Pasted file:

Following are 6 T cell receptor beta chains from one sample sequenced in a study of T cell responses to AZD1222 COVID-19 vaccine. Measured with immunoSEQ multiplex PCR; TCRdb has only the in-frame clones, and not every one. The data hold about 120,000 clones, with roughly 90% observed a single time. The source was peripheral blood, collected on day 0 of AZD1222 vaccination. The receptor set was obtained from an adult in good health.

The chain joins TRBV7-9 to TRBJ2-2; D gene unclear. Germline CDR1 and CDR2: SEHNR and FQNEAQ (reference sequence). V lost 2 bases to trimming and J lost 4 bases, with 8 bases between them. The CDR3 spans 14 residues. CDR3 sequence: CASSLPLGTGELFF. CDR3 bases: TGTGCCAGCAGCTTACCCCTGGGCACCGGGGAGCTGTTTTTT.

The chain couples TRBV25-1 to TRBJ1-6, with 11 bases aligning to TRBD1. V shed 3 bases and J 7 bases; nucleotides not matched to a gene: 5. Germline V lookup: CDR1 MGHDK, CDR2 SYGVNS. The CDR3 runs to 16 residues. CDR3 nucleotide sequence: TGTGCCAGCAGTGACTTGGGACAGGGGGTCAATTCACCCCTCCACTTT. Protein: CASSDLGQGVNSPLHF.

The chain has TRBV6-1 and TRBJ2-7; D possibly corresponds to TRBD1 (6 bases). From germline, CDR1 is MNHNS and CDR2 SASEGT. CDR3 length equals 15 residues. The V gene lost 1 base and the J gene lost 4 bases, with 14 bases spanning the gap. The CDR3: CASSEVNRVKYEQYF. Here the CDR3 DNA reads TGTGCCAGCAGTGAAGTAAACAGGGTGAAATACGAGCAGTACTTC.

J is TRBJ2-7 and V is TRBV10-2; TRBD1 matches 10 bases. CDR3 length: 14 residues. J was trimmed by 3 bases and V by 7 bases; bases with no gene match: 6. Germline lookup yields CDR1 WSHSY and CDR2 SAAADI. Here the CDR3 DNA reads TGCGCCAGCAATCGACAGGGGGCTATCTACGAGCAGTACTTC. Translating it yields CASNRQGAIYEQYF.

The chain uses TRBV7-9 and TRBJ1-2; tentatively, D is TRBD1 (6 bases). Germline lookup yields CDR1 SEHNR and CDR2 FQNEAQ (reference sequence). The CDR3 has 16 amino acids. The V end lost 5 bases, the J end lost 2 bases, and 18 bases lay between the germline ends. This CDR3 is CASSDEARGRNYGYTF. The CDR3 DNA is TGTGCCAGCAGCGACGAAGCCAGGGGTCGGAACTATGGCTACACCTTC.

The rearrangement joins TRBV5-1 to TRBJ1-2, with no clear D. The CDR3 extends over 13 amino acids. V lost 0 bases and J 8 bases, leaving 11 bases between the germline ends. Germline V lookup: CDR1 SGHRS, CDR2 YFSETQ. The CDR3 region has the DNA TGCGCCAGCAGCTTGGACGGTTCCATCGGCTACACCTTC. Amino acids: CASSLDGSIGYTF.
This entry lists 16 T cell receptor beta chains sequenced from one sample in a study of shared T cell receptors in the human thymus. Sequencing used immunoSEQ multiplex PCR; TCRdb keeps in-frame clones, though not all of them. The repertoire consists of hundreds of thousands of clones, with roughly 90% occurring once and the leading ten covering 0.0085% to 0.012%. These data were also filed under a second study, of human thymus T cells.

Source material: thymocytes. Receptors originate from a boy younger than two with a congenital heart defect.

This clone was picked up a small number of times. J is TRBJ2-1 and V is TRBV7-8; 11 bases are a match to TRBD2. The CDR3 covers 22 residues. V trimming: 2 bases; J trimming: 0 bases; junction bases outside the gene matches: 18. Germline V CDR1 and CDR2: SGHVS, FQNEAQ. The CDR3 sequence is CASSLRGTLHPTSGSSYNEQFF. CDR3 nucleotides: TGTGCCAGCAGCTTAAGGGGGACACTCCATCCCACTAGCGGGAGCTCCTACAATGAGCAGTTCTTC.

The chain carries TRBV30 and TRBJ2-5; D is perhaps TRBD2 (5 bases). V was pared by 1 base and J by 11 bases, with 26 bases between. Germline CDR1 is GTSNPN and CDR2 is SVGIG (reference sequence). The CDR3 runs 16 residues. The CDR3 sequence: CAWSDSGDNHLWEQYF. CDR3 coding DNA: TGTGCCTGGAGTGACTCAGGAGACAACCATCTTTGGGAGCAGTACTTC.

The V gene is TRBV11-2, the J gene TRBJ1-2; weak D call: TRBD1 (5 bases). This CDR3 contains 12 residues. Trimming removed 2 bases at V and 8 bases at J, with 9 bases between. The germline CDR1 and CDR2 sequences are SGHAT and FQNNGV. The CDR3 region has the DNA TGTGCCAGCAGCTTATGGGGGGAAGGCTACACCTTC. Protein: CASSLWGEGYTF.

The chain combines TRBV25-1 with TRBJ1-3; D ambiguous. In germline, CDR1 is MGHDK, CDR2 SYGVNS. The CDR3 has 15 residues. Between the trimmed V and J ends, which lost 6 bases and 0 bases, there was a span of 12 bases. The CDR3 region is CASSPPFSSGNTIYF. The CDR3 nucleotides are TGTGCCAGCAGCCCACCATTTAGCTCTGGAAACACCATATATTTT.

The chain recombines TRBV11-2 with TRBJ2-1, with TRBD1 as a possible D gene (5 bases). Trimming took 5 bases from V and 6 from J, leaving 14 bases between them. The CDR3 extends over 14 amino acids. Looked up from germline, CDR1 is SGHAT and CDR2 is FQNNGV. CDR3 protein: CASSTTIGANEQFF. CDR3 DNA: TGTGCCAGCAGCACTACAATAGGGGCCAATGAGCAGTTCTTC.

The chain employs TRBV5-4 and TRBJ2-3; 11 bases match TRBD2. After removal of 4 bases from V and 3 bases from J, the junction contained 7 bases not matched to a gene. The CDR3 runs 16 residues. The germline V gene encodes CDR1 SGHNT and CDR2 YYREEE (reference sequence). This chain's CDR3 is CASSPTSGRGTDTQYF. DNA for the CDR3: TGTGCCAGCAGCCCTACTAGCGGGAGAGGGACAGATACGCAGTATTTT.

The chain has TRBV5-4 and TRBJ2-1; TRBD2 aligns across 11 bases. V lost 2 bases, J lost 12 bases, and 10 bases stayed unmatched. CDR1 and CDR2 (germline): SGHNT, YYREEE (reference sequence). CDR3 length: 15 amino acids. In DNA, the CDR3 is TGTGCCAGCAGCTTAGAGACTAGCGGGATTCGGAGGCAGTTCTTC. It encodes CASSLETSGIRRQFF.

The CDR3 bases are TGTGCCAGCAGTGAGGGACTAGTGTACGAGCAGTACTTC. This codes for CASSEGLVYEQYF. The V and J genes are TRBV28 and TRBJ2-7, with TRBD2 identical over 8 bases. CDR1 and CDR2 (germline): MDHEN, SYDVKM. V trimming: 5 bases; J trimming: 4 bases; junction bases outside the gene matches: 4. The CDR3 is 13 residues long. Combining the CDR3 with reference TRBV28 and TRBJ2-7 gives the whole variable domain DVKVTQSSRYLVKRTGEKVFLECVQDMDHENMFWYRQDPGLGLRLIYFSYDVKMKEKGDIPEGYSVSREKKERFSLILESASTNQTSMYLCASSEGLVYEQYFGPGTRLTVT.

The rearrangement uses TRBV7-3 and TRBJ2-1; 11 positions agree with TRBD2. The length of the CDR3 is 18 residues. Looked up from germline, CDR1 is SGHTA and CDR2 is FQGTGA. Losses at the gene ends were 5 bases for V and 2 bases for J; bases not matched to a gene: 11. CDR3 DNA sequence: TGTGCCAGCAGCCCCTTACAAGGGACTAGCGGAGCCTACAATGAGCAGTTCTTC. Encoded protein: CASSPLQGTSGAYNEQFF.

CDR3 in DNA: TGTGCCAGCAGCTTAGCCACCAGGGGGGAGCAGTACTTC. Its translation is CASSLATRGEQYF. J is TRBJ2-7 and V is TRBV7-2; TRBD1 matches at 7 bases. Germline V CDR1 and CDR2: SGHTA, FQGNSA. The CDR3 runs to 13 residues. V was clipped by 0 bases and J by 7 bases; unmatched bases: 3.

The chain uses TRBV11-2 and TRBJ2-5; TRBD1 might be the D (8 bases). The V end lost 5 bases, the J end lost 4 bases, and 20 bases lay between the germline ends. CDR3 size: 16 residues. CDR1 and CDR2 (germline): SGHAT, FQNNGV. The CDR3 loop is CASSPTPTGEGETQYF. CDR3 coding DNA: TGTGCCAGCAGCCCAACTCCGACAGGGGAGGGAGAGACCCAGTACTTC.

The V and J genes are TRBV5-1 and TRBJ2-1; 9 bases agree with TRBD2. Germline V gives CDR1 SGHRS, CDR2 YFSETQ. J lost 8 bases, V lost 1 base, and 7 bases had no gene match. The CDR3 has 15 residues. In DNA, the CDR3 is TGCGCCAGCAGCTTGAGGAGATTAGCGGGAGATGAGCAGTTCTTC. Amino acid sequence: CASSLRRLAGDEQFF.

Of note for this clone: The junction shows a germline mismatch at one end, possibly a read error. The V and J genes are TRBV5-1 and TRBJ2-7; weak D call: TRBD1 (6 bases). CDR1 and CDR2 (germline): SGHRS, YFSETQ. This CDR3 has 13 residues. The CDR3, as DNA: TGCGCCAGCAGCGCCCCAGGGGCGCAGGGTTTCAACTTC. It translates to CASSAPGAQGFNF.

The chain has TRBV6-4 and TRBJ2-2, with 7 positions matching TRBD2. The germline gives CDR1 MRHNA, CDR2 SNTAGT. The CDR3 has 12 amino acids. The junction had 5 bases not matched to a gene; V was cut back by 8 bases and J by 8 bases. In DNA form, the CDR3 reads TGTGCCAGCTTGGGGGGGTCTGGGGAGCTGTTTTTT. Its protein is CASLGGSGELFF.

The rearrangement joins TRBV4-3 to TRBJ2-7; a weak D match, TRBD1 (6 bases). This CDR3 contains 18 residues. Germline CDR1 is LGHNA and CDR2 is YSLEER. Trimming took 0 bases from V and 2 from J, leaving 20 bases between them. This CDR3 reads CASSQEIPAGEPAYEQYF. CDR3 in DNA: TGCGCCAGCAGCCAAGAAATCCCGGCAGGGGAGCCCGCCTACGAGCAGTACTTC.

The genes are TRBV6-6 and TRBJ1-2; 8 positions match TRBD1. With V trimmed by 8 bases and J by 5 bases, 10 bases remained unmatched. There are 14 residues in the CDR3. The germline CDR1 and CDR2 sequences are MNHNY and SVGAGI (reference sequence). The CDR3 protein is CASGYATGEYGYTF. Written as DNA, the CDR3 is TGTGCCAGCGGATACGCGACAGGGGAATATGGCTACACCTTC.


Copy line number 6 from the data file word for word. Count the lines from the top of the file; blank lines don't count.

The chain uses TRBV7-9 and TRBJ1-2; tentatively, D is TRBD1 (6 bases). Germline lookup yields CDR1 SEHNR and CDR2 FQNEAQ (reference sequence). The CDR3 has 16 amino acids. The V end lost 5 bases, the J end lost 2 bases, and 18 bases lay between the germline ends. This CDR3 is CASSDEARGRNYGYTF. The CDR3 DNA is TGTGCCAGCAGCGACGAAGCCAGGGGTCGGAACTATGGCTACACCTTC.